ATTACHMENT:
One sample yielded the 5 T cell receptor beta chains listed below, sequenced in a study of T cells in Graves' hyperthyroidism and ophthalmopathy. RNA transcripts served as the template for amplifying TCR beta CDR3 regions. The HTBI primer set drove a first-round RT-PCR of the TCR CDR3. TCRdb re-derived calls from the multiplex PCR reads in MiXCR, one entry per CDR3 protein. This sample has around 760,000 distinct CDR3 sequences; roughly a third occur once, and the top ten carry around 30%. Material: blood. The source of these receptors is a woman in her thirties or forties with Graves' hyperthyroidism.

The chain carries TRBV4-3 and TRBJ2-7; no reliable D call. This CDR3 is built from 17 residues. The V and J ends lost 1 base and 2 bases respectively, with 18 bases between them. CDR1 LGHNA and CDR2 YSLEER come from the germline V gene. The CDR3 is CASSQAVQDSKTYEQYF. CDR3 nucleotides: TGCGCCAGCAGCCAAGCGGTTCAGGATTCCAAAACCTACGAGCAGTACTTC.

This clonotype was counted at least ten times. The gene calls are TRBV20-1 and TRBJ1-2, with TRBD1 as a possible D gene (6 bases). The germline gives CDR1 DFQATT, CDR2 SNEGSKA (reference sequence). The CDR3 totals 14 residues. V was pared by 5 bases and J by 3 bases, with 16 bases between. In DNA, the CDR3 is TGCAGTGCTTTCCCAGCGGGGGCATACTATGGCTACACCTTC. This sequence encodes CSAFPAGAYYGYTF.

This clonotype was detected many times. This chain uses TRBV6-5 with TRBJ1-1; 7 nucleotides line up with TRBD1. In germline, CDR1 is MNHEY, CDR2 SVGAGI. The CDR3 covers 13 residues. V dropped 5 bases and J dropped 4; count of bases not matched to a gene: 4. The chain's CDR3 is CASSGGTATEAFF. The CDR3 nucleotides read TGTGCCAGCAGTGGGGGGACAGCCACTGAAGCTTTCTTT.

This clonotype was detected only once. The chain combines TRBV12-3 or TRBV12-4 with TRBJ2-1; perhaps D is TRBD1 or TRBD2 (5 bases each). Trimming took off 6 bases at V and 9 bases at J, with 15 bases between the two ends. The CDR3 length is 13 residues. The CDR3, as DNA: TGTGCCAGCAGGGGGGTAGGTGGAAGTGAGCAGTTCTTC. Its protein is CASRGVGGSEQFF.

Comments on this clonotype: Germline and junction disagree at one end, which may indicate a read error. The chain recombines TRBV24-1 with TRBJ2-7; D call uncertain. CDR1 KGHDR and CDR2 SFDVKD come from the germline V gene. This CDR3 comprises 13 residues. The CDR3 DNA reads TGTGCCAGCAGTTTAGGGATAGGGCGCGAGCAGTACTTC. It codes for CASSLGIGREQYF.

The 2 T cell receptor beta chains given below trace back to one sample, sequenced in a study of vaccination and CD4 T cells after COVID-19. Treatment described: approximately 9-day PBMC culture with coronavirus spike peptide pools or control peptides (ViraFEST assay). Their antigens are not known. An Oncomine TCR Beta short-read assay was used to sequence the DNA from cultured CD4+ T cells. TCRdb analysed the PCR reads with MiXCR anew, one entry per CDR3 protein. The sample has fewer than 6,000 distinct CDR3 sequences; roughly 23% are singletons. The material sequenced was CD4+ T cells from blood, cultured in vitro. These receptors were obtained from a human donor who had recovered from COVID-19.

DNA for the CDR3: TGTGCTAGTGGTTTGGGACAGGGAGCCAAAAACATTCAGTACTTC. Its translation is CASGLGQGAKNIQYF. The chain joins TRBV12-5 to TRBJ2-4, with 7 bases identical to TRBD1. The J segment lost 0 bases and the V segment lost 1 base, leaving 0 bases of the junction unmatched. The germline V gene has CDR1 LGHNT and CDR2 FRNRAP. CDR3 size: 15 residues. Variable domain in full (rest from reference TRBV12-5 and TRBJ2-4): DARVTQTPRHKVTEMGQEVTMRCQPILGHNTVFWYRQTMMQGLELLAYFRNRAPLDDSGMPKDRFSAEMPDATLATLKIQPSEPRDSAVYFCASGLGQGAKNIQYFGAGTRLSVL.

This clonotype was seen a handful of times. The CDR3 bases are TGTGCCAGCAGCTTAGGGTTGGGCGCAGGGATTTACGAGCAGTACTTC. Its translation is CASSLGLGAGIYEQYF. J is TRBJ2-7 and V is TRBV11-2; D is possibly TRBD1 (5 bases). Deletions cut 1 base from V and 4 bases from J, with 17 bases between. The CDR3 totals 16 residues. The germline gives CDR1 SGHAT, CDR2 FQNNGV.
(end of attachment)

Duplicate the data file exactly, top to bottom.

One sample yielded the 5 T cell receptor beta chains listed below, sequenced in a study of T cells in Graves' hyperthyroidism and ophthalmopathy. RNA transcripts served as the template for amplifying TCR beta CDR3 regions. The HTBI primer set drove a first-round RT-PCR of the TCR CDR3. TCRdb re-derived calls from the multiplex PCR reads in MiXCR, one entry per CDR3 protein. This sample has around 760,000 distinct CDR3 sequences; roughly a third occur once, and the top ten carry around 30%. Material: blood. The source of these receptors is a woman in her thirties or forties with Graves' hyperthyroidism.

The chain carries TRBV4-3 and TRBJ2-7; no reliable D call. This CDR3 is built from 17 residues. The V and J ends lost 1 base and 2 bases respectively, with 18 bases between them. CDR1 LGHNA and CDR2 YSLEER come from the germline V gene. The CDR3 is CASSQAVQDSKTYEQYF. CDR3 nucleotides: TGCGCCAGCAGCCAAGCGGTTCAGGATTCCAAAACCTACGAGCAGTACTTC.

This clonotype was counted at least ten times. The gene calls are TRBV20-1 and TRBJ1-2, with TRBD1 as a possible D gene (6 bases). The germline gives CDR1 DFQATT, CDR2 SNEGSKA (reference sequence). The CDR3 totals 14 residues. V was pared by 5 bases and J by 3 bases, with 16 bases between. In DNA, the CDR3 is TGCAGTGCTTTCCCAGCGGGGGCATACTATGGCTACACCTTC. This sequence encodes CSAFPAGAYYGYTF.

This clonotype was detected many times. This chain uses TRBV6-5 with TRBJ1-1; 7 nucleotides line up with TRBD1. In germline, CDR1 is MNHEY, CDR2 SVGAGI. The CDR3 covers 13 residues. V dropped 5 bases and J dropped 4; count of bases not matched to a gene: 4. The chain's CDR3 is CASSGGTATEAFF. The CDR3 nucleotides read TGTGCCAGCAGTGGGGGGACAGCCACTGAAGCTTTCTTT.

This clonotype was detected only once. The chain combines TRBV12-3 or TRBV12-4 with TRBJ2-1; perhaps D is TRBD1 or TRBD2 (5 bases each). Trimming took off 6 bases at V and 9 bases at J, with 15 bases between the two ends. The CDR3 length is 13 residues. The CDR3, as DNA: TGTGCCAGCAGGGGGGTAGGTGGAAGTGAGCAGTTCTTC. Its protein is CASRGVGGSEQFF.

Comments on this clonotype: Germline and junction disagree at one end, which may indicate a read error. The chain recombines TRBV24-1 with TRBJ2-7; D call uncertain. CDR1 KGHDR and CDR2 SFDVKD come from the germline V gene. This CDR3 comprises 13 residues. The CDR3 DNA reads TGTGCCAGCAGTTTAGGGATAGGGCGCGAGCAGTACTTC. It codes for CASSLGIGREQYF.

The 2 T cell receptor beta chains given below trace back to one sample, sequenced in a study of vaccination and CD4 T cells after COVID-19. Treatment described: approximately 9-day PBMC culture with coronavirus spike peptide pools or control peptides (ViraFEST assay). Their antigens are not known. An Oncomine TCR Beta short-read assay was used to sequence the DNA from cultured CD4+ T cells. TCRdb analysed the PCR reads with MiXCR anew, one entry per CDR3 protein. The sample has fewer than 6,000 distinct CDR3 sequences; roughly 23% are singletons. The material sequenced was CD4+ T cells from blood, cultured in vitro. These receptors were obtained from a human donor who had recovered from COVID-19.

DNA for the CDR3: TGTGCTAGTGGTTTGGGACAGGGAGCCAAAAACATTCAGTACTTC. Its translation is CASGLGQGAKNIQYF. The chain joins TRBV12-5 to TRBJ2-4, with 7 bases identical to TRBD1. The J segment lost 0 bases and the V segment lost 1 base, leaving 0 bases of the junction unmatched. The germline V gene has CDR1 LGHNT and CDR2 FRNRAP. CDR3 size: 15 residues. Variable domain in full (rest from reference TRBV12-5 and TRBJ2-4): DARVTQTPRHKVTEMGQEVTMRCQPILGHNTVFWYRQTMMQGLELLAYFRNRAPLDDSGMPKDRFSAEMPDATLATLKIQPSEPRDSAVYFCASGLGQGAKNIQYFGAGTRLSVL.

This clonotype was seen a handful of times. The CDR3 bases are TGTGCCAGCAGCTTAGGGTTGGGCGCAGGGATTTACGAGCAGTACTTC. Its translation is CASSLGLGAGIYEQYF. J is TRBJ2-7 and V is TRBV11-2; D is possibly TRBD1 (5 bases). Deletions cut 1 base from V and 4 bases from J, with 17 bases between. The CDR3 totals 16 residues. The germline gives CDR1 SGHAT, CDR2 FQNNGV.